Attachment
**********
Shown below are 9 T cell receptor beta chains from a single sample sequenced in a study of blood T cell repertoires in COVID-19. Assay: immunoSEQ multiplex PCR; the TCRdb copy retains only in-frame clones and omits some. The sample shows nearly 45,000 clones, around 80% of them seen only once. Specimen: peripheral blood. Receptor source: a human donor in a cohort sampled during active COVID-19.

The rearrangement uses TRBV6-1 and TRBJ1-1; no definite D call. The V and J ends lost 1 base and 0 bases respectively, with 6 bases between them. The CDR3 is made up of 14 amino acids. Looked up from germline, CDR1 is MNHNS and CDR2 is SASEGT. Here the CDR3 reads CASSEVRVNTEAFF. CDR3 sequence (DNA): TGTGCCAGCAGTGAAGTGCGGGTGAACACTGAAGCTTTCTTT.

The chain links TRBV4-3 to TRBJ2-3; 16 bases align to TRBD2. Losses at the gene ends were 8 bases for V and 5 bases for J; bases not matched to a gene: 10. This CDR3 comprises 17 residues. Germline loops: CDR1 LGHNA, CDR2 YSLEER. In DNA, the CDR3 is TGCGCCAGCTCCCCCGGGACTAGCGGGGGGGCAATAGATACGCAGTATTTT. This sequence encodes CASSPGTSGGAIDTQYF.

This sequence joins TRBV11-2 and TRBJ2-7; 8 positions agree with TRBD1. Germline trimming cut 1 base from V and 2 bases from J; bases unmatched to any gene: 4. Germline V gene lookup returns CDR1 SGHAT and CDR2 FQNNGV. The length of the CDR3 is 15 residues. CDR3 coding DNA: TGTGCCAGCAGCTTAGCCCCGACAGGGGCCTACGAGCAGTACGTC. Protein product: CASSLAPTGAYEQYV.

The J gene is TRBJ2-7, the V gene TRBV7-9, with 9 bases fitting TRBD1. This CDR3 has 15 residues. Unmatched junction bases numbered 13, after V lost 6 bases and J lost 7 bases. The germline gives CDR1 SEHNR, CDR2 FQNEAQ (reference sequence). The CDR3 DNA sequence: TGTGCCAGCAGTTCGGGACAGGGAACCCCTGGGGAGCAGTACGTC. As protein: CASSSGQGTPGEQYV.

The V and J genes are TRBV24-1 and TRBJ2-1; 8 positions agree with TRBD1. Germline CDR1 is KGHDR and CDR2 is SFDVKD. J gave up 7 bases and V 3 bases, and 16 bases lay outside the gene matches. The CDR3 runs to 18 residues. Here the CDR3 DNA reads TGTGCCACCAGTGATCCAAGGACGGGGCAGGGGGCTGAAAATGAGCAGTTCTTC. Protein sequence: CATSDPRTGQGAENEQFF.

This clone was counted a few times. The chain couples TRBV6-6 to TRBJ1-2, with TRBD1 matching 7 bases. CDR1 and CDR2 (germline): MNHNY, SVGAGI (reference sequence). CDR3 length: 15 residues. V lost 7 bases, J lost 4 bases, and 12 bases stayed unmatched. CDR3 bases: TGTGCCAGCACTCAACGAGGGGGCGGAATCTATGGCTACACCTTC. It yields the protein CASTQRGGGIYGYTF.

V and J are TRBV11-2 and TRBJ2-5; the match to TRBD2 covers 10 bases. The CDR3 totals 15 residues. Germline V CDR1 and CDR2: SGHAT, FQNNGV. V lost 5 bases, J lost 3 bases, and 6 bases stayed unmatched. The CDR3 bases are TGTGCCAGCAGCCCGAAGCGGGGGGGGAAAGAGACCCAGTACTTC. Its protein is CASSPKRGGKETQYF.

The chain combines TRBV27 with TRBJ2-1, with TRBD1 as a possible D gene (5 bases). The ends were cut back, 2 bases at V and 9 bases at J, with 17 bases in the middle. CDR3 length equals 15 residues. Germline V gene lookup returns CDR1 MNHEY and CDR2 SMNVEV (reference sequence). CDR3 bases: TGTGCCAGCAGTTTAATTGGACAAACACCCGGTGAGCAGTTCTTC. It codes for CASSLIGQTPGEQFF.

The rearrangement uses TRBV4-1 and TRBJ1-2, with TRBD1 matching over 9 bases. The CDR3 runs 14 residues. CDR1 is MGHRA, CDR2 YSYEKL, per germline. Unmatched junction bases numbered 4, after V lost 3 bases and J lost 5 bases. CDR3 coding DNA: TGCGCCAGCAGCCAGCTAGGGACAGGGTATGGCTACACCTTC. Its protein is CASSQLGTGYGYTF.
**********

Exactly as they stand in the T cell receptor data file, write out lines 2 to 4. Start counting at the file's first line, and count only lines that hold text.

The rearrangement uses TRBV6-1 and TRBJ1-1; no definite D call. The V and J ends lost 1 base and 0 bases respectively, with 6 bases between them. The CDR3 is made up of 14 amino acids. Looked up from germline, CDR1 is MNHNS and CDR2 is SASEGT. Here the CDR3 reads CASSEVRVNTEAFF. CDR3 sequence (DNA): TGTGCCAGCAGTGAAGTGCGGGTGAACACTGAAGCTTTCTTT.

The chain links TRBV4-3 to TRBJ2-3; 16 bases align to TRBD2. Losses at the gene ends were 8 bases for V and 5 bases for J; bases not matched to a gene: 10. This CDR3 comprises 17 residues. Germline loops: CDR1 LGHNA, CDR2 YSLEER. In DNA, the CDR3 is TGCGCCAGCTCCCCCGGGACTAGCGGGGGGGCAATAGATACGCAGTATTTT. This sequence encodes CASSPGTSGGAIDTQYF.

This sequence joins TRBV11-2 and TRBJ2-7; 8 positions agree with TRBD1. Germline trimming cut 1 base from V and 2 bases from J; bases unmatched to any gene: 4. Germline V gene lookup returns CDR1 SGHAT and CDR2 FQNNGV. The length of the CDR3 is 15 residues. CDR3 coding DNA: TGTGCCAGCAGCTTAGCCCCGACAGGGGCCTACGAGCAGTACGTC. Protein product: CASSLAPTGAYEQYV.